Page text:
Some of the listed items are extremely clear from the titles of each section of the book: the concept of work ethic, speaking and writing well, and the ability to think critically and problem solve. But please talk about three others you note as important: teamwork, influencing people and number-crunching. How do students go about gaining these critical skills?
Teamwork – More and more classes have teamwork components. Students tend to avoid these because “they hate working in teams; they would rather do it themselves.” However, they should bite the bullet and take those classes. In addition, they will learn teamwork in most jobs whether it is serving food or fund-raising for a charity.
Influencing People – What I said about teamwork goes for this also. Most students and college graduates will tell you getting along with roommates was a very big challenge. That experience will have much more impact than taking Introductory Psychology on their people skills. I also am a big advocate of Dale Carnegie. I make students practice the principles in his book, How to Win Friends and Influence People and give speeches demonstrating how a principle worked for them. You would be surprised how many students learn to avoid arguments with their roommates and convince the police not to give them a ticket by applying the principles.
Number-crunching – All students should learn Excel and make tables and graphs using Excel. Almost every internship and job requires it. Taking a course may work but in my experience unless there are practical applications the students will not be very good at it. Continuous practice of Excel and using percentages and statistics are crucial. I usually have students do a cash-flow projection using Excel based on what will happen when they graduate from college. Taking a statistics course offered by Mathematicians will usually be useful; taking a course in which students have to collect and present data to outside clients will always be useful in developing number-crunching skills.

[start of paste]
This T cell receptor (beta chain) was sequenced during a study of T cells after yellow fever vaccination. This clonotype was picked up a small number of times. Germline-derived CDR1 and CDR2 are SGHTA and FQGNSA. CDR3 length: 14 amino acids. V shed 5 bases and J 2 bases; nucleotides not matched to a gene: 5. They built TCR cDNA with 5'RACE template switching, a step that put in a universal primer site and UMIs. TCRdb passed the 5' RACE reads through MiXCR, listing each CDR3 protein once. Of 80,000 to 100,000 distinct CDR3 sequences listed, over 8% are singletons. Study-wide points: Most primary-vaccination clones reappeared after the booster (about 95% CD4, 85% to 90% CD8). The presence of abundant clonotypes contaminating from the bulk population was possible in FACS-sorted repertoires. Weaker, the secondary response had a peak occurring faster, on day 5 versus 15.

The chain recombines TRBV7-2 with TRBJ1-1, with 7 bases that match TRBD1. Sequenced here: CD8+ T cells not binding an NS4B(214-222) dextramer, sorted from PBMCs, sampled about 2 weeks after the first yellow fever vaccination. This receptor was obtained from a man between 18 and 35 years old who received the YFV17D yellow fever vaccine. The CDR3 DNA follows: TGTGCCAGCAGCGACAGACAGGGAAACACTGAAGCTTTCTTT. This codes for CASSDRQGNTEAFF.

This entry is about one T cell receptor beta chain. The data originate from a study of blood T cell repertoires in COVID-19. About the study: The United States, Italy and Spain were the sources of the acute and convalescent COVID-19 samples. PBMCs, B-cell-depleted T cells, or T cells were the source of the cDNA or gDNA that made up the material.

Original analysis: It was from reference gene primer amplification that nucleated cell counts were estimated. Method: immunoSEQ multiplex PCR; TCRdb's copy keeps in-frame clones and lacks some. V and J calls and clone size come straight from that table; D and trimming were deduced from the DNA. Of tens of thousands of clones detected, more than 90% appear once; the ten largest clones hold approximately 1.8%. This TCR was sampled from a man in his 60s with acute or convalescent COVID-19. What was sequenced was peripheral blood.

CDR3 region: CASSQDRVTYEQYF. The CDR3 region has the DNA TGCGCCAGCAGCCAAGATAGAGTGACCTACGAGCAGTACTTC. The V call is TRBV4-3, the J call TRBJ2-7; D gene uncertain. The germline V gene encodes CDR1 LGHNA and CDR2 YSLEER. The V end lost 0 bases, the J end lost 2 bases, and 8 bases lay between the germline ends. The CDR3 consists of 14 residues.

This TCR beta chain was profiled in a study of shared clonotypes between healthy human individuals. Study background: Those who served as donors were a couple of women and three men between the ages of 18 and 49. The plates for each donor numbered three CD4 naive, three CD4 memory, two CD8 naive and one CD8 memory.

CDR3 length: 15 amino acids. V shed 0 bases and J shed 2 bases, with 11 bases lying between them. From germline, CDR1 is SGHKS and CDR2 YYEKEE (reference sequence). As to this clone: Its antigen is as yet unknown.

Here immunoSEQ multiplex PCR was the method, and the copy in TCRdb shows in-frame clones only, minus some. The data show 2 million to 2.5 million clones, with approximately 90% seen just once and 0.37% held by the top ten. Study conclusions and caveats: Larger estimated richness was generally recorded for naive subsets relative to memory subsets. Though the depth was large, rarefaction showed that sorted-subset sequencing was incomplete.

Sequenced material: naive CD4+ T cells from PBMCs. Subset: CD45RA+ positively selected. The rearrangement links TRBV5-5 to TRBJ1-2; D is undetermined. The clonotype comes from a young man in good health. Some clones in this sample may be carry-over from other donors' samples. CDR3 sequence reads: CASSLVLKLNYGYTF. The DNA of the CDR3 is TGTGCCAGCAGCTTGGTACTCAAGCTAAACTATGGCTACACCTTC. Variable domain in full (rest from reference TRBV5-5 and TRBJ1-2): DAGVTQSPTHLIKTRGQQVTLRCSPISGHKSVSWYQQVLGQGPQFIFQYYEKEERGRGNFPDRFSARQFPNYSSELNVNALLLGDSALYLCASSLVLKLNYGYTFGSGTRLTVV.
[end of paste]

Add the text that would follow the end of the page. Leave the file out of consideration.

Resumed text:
Today’s job market is the toughest in recent memory and will continue to be as such for the next couple of years at least. What additional advice would you give current juniors and seniors that you think would most help position them to be one of the lucky ones to secure employment at graduation?
My students get jobs because they have the experience and the skills employers are looking for. As for additional advice:
Minimize debt because the larger the debt, the less choice you have in finding a job.
- Graduate as early as you can because the faster you get into the real world, the faster you will be on a career track.
- Don’t go to graduate school unless you have job experience first.
- If you run into a dead end, take a job offered by a staffing or temp agency – it will lead to a full time job if you have the skills.
- Understand that all starting jobs are not a lot of fun.
- Finally, don’t turn your nose up at sales jobs -everyone eventually becomes a salesperson and it is a way to get ahead quickly if you pick the right company.